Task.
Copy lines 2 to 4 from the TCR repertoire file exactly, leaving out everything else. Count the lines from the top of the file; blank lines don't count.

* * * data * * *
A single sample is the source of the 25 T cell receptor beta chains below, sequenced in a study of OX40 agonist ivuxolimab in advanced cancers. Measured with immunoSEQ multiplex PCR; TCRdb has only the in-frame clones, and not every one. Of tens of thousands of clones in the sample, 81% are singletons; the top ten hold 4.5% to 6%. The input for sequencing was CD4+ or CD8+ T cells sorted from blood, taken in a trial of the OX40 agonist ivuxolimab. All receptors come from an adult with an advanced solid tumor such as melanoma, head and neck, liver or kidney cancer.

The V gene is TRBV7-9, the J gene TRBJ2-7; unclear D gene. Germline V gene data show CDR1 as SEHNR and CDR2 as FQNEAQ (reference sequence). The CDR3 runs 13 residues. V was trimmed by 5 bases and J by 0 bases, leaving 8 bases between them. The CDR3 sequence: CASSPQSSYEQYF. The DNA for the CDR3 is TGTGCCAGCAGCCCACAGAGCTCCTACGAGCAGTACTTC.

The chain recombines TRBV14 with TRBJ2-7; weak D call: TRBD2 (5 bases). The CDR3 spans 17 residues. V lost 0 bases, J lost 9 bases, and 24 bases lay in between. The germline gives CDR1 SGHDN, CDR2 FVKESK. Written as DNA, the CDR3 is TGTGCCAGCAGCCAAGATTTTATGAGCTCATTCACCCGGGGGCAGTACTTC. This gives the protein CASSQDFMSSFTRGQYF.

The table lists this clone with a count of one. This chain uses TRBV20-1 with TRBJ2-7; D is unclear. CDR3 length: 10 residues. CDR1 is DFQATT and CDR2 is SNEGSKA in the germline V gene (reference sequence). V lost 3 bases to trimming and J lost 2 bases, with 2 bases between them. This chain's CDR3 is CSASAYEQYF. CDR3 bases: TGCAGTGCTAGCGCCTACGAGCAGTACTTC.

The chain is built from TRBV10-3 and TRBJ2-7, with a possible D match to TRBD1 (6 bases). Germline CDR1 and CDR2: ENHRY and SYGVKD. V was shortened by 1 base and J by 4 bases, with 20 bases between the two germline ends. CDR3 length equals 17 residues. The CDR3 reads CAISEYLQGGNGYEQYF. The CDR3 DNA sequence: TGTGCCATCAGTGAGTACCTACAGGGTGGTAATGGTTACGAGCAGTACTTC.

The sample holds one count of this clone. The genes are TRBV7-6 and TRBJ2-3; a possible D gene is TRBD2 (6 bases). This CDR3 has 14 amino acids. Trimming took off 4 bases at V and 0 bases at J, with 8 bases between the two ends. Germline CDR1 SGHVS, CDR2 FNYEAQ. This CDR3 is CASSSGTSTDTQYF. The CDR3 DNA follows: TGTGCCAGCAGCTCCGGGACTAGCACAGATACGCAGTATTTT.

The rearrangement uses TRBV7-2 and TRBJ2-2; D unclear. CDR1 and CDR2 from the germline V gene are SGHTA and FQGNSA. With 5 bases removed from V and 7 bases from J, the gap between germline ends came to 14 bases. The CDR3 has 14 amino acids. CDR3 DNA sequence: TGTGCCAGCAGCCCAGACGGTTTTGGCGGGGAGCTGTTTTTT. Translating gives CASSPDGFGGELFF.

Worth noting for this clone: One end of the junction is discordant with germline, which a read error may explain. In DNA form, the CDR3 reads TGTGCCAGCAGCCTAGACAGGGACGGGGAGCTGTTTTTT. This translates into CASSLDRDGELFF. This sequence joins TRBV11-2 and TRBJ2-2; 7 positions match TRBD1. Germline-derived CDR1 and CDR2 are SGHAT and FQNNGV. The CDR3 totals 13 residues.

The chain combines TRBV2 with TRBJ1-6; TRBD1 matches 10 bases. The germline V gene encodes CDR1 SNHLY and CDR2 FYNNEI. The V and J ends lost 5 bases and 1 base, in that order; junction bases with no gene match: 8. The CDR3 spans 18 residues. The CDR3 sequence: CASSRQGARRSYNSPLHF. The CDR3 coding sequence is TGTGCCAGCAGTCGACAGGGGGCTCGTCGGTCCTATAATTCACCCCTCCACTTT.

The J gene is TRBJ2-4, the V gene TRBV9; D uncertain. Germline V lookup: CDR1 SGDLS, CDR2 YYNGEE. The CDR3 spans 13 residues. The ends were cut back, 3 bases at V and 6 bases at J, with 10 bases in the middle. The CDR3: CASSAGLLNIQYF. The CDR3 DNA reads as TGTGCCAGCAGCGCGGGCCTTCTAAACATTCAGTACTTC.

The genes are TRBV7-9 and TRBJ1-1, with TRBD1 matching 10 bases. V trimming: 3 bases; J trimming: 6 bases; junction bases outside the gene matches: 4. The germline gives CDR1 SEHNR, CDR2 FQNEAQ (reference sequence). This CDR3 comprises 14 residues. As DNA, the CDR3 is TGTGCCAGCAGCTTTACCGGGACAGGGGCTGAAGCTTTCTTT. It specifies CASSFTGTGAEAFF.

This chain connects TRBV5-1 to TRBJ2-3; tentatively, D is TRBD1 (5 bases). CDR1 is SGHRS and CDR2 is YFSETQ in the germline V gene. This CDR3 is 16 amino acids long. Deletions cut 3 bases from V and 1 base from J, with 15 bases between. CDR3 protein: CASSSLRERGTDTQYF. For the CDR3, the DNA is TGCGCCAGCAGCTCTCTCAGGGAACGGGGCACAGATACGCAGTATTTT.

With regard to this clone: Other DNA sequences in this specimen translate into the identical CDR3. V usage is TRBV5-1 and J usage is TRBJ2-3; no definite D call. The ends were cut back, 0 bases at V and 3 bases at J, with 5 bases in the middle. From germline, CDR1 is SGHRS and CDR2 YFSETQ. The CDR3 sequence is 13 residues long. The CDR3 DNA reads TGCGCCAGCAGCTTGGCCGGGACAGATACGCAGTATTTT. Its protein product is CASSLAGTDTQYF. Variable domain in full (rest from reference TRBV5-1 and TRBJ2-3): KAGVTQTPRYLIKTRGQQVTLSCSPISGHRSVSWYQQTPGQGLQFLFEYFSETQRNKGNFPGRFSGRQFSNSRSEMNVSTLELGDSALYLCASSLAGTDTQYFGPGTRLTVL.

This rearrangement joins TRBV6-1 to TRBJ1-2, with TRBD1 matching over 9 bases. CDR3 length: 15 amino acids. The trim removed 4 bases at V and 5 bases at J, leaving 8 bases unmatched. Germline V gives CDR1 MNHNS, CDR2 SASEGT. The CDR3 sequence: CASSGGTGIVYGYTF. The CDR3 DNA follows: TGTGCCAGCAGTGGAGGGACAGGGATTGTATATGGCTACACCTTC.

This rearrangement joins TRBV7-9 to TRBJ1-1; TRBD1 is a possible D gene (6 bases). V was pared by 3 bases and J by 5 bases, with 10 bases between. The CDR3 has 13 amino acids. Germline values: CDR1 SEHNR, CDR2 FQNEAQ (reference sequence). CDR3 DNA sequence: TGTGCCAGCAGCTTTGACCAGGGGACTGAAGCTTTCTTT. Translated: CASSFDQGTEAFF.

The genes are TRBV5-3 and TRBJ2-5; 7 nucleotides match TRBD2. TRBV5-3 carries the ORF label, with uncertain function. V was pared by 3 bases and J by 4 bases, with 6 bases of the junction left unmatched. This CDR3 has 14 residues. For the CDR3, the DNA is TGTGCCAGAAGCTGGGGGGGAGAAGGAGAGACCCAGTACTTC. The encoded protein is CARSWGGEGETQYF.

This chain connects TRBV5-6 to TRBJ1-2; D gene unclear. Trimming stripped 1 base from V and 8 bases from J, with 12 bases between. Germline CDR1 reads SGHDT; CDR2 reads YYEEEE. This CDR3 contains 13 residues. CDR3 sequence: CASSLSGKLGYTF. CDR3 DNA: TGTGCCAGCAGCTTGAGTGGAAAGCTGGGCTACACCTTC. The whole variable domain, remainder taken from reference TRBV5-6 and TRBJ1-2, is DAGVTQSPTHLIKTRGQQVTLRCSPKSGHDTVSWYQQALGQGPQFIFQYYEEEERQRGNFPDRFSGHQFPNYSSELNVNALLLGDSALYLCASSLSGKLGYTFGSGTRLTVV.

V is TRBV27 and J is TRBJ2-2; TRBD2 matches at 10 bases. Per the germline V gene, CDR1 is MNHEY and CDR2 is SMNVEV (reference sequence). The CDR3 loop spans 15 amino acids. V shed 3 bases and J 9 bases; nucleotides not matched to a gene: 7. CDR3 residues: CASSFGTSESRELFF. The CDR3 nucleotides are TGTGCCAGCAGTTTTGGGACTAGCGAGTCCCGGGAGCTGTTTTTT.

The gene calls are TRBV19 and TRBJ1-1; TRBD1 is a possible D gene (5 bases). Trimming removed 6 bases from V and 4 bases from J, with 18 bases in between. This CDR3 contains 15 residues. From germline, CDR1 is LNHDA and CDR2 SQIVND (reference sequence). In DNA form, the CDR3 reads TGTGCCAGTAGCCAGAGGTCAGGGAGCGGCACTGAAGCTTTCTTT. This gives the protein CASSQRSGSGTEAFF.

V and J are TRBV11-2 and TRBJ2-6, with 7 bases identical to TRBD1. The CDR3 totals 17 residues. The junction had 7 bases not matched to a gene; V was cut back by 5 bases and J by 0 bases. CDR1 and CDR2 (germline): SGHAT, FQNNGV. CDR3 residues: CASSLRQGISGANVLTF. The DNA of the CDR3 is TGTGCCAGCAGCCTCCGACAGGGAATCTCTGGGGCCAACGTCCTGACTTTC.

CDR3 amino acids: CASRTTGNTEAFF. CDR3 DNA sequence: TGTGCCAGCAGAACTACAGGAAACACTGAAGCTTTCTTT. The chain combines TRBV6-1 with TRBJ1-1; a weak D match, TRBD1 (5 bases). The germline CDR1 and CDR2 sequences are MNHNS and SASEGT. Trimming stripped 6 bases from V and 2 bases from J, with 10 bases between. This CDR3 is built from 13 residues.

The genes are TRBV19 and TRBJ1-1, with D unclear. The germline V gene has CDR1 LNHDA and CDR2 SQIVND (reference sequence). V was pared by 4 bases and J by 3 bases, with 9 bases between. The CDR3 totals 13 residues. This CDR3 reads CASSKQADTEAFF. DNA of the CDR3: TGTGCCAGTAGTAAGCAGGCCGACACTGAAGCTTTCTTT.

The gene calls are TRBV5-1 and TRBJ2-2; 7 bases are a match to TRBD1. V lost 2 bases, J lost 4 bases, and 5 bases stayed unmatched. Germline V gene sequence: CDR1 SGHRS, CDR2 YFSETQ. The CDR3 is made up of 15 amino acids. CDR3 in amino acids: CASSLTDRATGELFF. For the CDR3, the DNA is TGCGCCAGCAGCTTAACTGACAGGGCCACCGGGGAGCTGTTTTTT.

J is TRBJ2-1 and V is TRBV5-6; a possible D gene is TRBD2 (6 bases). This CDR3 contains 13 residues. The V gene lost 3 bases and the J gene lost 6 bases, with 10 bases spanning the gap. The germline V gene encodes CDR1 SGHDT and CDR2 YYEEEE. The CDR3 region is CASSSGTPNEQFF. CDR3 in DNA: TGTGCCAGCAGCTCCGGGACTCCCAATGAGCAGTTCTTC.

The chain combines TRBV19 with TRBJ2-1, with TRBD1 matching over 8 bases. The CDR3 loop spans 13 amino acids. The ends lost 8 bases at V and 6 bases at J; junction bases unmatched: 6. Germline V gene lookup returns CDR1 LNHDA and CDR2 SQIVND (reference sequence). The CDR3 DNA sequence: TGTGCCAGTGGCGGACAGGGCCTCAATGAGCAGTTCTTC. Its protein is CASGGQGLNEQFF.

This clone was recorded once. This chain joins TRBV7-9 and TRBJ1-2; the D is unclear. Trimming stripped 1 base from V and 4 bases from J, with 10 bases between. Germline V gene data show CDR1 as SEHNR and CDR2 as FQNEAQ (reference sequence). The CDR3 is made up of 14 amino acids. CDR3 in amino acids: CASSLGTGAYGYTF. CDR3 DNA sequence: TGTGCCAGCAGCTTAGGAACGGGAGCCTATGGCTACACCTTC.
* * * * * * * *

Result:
The V gene is TRBV7-9, the J gene TRBJ2-7; unclear D gene. Germline V gene data show CDR1 as SEHNR and CDR2 as FQNEAQ (reference sequence). The CDR3 runs 13 residues. V was trimmed by 5 bases and J by 0 bases, leaving 8 bases between them. The CDR3 sequence: CASSPQSSYEQYF. The DNA for the CDR3 is TGTGCCAGCAGCCCACAGAGCTCCTACGAGCAGTACTTC.

The chain recombines TRBV14 with TRBJ2-7; weak D call: TRBD2 (5 bases). The CDR3 spans 17 residues. V lost 0 bases, J lost 9 bases, and 24 bases lay in between. The germline gives CDR1 SGHDN, CDR2 FVKESK. Written as DNA, the CDR3 is TGTGCCAGCAGCCAAGATTTTATGAGCTCATTCACCCGGGGGCAGTACTTC. This gives the protein CASSQDFMSSFTRGQYF.

The table lists this clone with a count of one. This chain uses TRBV20-1 with TRBJ2-7; D is unclear. CDR3 length: 10 residues. CDR1 is DFQATT and CDR2 is SNEGSKA in the germline V gene (reference sequence). V lost 3 bases to trimming and J lost 2 bases, with 2 bases between them. This chain's CDR3 is CSASAYEQYF. CDR3 bases: TGCAGTGCTAGCGCCTACGAGCAGTACTTC.